What Mr. Wood discovered in Connecticut was a long and deep roster of often under-appreciated museums, ranging form world-class art museums to quirky one-room repositories of a single town’s or village’s history. In appreciation of what the Nutmeg State had to offer his less-mobile family, he launched a blog to chronicle the state’s offerings and spread the word.

Connecticut Museum Quest (www.ctmuseumquest.com) was an immediate hit, and Mr. Wood’s narratives about his visits to museums, along with hikes, discoveries of curiosities and more, began building a large and broad audience.

On the site, he explains his approach, especially after realizing there “are some gray areas regarding what exactly defines a museum.”

“Over time,” Mr. Wood writes, “I’ve settled upon a slightly arbitrary system of worthiness which is subject to change and difficult to quantify. And really, with over 650 museums to visit, who’s going to complain?

“I include anything that calls itself a museum, any town history “room” or display no matter how small (some are at libraries) but the most difficult determination is regarding art galleries,” Mr. Wood says. “Some are permanent galleries with always changing exhibits—my thought is if they are not in business selling the art, then it’s a museum. This mostly applies to college art galleries like the ones at Wesleyan, St. Joseph’s College, and University of Bridgeport to name a few. I really like the American Association of Museum’s compiled definitions and think my blog is pretty much in line with that.”

Mr. Wood has a full-time job and the blog doesn’t, and is not intended to, make money. Nevertheless, it has gained a different kind of currency—Mr. Wood’s quests, and his online journals about them, have become an integral part of parrying the effects of SMS and giving Damian the fullest and best experiences possible.

One aspect is the family’s determination to get Damian out in the world to experience the cultural riches close at hand, and the other is more strategic—given the effects of SMS, having Damian be active helps curb the prominence of some difficult behavioral issues.

In the case of the Woods, they can reach out to make a difference for their son and others with SMS by holding events such as the Sept. 20 fund-raiser—to help pay for research into ways to improve the quality of life for the children.

So they go on adventures every Saturday. Sometimes it’s just Mr. Wood and Damian, and sometimes it’s the whole family, which now includes Damian’s 5-month-old brother, Calvin.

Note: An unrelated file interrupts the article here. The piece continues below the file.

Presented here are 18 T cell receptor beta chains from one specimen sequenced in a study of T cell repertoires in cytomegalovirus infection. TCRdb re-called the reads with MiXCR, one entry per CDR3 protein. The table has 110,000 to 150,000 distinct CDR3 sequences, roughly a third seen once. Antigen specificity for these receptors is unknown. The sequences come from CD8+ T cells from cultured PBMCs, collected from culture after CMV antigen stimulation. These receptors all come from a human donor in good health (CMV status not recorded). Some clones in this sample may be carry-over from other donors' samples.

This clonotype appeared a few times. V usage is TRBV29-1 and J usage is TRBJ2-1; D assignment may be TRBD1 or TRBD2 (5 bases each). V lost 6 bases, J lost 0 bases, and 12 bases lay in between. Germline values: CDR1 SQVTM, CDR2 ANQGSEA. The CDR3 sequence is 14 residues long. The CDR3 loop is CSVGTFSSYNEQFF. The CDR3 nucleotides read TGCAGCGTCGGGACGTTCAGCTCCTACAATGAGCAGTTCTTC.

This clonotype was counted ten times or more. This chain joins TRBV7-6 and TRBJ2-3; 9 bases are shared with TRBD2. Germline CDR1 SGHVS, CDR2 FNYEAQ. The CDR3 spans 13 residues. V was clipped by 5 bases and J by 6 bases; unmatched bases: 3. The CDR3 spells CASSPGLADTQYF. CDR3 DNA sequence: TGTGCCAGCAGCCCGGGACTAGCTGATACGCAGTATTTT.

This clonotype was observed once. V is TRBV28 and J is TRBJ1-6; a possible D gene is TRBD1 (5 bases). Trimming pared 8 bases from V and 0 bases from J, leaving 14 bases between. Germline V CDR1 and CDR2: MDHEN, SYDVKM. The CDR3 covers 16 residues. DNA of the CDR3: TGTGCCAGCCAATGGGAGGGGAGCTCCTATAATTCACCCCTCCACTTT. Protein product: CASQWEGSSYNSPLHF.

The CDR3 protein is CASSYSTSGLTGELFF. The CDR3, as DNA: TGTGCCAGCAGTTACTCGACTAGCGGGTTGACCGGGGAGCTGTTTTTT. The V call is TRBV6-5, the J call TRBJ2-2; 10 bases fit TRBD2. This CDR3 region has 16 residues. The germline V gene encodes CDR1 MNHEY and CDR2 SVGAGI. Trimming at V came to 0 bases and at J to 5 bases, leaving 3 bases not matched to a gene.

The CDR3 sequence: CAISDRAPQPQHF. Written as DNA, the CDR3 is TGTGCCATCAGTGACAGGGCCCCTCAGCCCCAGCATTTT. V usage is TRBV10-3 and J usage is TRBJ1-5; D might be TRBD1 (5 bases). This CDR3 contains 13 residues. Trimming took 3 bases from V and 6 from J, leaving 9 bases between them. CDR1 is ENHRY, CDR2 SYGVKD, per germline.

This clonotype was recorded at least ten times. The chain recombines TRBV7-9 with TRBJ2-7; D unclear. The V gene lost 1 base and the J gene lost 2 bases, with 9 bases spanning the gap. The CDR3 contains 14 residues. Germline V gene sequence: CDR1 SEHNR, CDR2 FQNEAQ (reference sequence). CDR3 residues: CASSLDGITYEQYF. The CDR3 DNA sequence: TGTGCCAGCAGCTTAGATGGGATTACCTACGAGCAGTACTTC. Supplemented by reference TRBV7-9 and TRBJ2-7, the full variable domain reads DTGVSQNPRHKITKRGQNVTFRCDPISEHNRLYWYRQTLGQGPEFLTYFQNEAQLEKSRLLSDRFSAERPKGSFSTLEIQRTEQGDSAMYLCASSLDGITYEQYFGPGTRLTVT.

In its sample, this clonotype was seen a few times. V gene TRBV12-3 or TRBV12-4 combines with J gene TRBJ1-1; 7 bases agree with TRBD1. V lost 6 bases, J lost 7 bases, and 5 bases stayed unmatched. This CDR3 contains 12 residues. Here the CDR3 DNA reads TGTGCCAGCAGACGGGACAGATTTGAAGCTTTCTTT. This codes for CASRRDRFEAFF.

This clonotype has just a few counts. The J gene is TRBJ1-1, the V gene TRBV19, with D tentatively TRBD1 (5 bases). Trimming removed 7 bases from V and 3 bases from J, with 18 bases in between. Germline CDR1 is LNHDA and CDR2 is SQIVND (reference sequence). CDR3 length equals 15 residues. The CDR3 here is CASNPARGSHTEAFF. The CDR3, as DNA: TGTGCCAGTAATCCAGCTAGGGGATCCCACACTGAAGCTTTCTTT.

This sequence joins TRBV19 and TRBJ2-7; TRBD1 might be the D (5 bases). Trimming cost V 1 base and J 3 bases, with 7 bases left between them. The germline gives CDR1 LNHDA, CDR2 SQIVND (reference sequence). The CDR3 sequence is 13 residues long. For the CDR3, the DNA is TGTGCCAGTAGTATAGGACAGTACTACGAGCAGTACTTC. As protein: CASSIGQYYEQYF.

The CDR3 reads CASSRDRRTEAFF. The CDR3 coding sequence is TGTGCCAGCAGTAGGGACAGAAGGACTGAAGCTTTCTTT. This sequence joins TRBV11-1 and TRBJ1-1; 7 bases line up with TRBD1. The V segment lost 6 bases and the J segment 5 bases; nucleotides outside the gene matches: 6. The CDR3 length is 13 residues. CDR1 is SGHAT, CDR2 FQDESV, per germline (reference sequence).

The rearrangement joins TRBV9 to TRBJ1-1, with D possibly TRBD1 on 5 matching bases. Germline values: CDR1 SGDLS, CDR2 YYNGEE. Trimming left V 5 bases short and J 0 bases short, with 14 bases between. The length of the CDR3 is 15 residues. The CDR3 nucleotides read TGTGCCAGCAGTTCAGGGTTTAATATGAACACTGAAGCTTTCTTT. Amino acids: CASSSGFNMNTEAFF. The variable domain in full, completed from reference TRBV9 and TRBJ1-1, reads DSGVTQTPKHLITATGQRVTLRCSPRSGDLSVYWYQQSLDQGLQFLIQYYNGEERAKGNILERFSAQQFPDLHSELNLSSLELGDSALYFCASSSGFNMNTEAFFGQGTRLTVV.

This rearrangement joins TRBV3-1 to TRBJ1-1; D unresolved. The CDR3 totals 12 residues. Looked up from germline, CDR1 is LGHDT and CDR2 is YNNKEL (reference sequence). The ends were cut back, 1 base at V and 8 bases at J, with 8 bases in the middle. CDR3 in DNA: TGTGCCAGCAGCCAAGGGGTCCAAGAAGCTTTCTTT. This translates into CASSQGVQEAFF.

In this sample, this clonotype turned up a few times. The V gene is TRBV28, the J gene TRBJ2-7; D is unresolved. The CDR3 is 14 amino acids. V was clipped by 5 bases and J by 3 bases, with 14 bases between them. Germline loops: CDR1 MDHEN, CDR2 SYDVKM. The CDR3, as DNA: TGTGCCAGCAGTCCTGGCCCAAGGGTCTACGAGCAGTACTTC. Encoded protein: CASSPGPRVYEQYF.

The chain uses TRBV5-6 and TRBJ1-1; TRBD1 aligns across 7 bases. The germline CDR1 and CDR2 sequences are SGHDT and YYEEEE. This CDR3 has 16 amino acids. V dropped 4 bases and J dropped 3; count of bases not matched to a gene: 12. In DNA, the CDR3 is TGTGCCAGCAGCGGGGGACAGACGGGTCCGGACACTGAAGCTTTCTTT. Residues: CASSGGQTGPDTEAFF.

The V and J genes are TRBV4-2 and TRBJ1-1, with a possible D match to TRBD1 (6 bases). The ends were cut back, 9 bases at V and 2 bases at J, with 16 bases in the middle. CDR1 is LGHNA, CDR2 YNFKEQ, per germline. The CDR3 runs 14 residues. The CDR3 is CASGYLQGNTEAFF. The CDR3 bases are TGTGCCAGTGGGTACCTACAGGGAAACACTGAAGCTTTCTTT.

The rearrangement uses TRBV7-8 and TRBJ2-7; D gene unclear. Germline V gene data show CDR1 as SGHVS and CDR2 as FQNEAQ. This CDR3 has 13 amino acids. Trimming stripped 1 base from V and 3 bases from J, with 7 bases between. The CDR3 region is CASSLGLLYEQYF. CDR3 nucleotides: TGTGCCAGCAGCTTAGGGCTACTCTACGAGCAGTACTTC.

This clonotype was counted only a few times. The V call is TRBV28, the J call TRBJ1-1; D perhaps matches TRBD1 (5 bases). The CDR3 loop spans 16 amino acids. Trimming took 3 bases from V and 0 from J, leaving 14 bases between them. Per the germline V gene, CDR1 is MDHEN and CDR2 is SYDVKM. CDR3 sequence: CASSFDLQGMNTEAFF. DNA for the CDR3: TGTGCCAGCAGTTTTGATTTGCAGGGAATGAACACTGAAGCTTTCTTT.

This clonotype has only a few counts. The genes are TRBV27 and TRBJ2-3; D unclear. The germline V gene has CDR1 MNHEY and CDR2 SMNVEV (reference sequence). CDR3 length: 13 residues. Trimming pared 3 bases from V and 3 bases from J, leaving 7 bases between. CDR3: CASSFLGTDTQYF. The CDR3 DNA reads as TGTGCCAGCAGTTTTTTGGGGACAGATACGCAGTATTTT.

“In [going on adventures] we’re spreading awareness,” said Mr. Wood, who recounted feeling gratified when Damian serves as a bridge that creates a closeness between visitors to the cultural resources and the staff and volunteers.

The core realization—something that, inexplicably, the world and even caring folks never seem to fully understand—is that “Damian may be different but he has a lot to offer.”

He’s a beautiful boy, and while Mr. Wood acknowledges that caring for Damian can be difficult, he said that the family celebrates the small successes, things other people would simply take for granted. “The highs are much higher,” Mr. Wood said.

While admitting that he and Hoang are grudgingly conceding that some of the cliches about caring for special needs children are true, it’s still perplexing to be asked how they do it. “It is hard, it is tiring, but as a parent it’s what you do,” Mr. Wood said. “You just adapt and more forward, and every day is a new day.” What else can parents do?

The SMS Research Foundation is a 501(c)(3) nonprofit organization founded in June 2010 by two mothers of daughters diagnosed with SMS. It is raising funds to create research grants specifically to target the genetic pathways of SMS and to better understand the vast array of areas this missing gene affects. For more information, see the Web site at .

There are no tickets or any cover charge for the benefit, which is open to anyone who wants to stop by. The Flatbread Company is donating 15 percent of its receipts that evening to the SMS Foundation, and The Olde Burnside Brewing Company of East Hartford in donating 100 percent of all sales of Ten Penny Ale.

Additionally, 100 percent of the funds raised through the silent auction go to the foundation.

Mr. Wood noted that only cash or checks—not credit cards—will be accepted for silent auction items. “Any other donations would be great,” he noted.

One response to “Damian in the News”

  1. Tiffany says:

    Wow, what a story & journey. We are just beginning our journey with this knowledge of having SMS but ours so mild without the micro array test I don” t think the doctors would know? Take care I was hoping we live near by to visit but maybe someday.